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Local team of volunteers take on pollinator decline crisis

A bee stuffing itself into a flower to pollinate it.

Beyond filling our plates, pollinators play a hard-to-detect but crucial role on a global scale. While it’s easy to focus on their contribution to our food supply, with 35% globally relying directly or indirectly on their work, their impact stretches far wider.

Across the United States, over 150 crops, from juicy berries to crunchy nuts, depend on the tireless work of pollinators. Their economic value is staggering, generating $29 billion within the US alone and contributing $235-$577 billion globally.

But these tiny heroes are facing a crisis. Headlines feature their well-documented decline, one that has likely not been driven by a single factor. Instead, scientists agree that a combination of factors, including pesticide exposure, habitat destruction, pest pressure, disease, invasive species, and climate change, has dramatically impacted pollinator health.

One local program, developed by volunteers in Champaign, Ford, Iroquois, and Vermilion counties, significantly impacts pollinator populations across Illinois.

“Master Gardeners and Master Naturalists understand pollinators’ critical role in our ecosystem,” says Horticulture Educator Ryan Pankau. “That’s why they created the Pollinator Pockets program, a powerful grassroots initiative helping restore regional pollinator habitats. It’s a scalable solution that anyone can be a part of.”

Aiming to empower individuals to become stewards for pollinators, our user-friendly provides information and resources to help homeowners plan their pollinator habitat.    From educational videos and tips on how to plant the perfect plant arrangement for pollinator support to actual example designs and reference materials about pollinator-friendly plants, our website is helping homeowners create pollinator habitat pollinator-friendly plants; our website is helping homeowners create pollinator habitats every day.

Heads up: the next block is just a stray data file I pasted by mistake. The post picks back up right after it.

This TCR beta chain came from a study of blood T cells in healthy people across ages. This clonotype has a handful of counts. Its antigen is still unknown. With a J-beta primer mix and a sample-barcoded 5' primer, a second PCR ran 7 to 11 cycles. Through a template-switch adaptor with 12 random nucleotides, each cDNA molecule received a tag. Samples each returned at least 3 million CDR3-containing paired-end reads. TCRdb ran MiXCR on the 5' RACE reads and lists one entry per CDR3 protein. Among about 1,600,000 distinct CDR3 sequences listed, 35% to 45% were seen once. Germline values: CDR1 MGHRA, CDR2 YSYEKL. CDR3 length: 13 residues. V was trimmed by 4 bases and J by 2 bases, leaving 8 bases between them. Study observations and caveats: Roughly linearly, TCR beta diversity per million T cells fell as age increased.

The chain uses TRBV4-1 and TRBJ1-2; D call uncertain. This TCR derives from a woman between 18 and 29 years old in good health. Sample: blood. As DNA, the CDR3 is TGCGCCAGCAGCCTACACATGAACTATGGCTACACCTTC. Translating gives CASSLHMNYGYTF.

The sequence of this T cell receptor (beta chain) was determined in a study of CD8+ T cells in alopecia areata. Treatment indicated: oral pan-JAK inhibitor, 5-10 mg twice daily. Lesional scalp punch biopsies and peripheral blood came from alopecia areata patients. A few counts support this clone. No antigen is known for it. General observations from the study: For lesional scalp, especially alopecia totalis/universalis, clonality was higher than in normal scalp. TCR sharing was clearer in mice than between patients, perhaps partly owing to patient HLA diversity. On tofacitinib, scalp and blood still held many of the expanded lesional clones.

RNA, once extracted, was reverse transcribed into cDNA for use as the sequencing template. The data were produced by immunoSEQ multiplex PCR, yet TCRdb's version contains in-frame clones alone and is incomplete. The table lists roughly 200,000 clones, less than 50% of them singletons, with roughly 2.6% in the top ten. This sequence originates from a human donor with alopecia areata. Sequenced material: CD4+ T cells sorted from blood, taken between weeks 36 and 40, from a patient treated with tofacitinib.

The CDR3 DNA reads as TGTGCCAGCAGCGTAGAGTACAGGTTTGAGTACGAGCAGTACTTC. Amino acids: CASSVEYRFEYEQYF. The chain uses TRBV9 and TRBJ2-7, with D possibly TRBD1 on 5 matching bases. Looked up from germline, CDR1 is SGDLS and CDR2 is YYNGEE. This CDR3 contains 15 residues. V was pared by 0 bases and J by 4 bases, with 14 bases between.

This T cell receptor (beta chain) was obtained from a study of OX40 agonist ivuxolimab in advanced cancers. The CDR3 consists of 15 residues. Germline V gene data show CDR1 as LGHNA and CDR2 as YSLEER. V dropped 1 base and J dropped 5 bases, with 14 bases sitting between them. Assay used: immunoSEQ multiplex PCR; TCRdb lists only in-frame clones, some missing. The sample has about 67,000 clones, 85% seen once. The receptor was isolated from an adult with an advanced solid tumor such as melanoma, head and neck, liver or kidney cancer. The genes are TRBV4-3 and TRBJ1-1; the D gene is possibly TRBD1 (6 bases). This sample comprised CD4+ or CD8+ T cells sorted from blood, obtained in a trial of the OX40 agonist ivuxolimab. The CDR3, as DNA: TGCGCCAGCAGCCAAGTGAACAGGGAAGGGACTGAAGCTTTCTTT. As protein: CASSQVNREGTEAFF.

Homeowners and gardeners can plant confidently with this expert knowledge and valuable resources. And plant they did. Since its inception in 2016, the program has rapidly grown in popularity, reaching the impressive milestone of 500 pollinator pockets registered across six states.  

“Year over year, the Pollinator Pocket website and the program grow in success, leading the state in clicks, resulting in some impressive statistics,” says Website Editor and Communications Coordinator Jake Keister. “We’re excited to start working with the state communication team to bring the program to even more people in the coming year.”

“The program has been used as an outreach tool and conversation starter, spreading the word about pollinators’ ongoing plight while offering a positive solution: plant more pollinator habitats!” says Pankau.

The success of the Pollinator Pockets program proves that local action, driven by dedicated volunteers and accessible resources, can make a tangible difference in tackling environmental challenges. 

Written by Mindy Jefferson.

Photo caption: A bee stuffs itself in a flower. Photo by Master Gardener Ann Tice.

About Extension

Illinois Extension leads public outreach for University of Illinois by translating research into action plans that allow Illinois families, businesses, and community leaders to solve problems, make informed decisions, and adapt to changes and opportunities. Illinois Extension is part of the University of Illinois Urbana-Champaign College of Agricultural, Consumer and Environmental Sciences.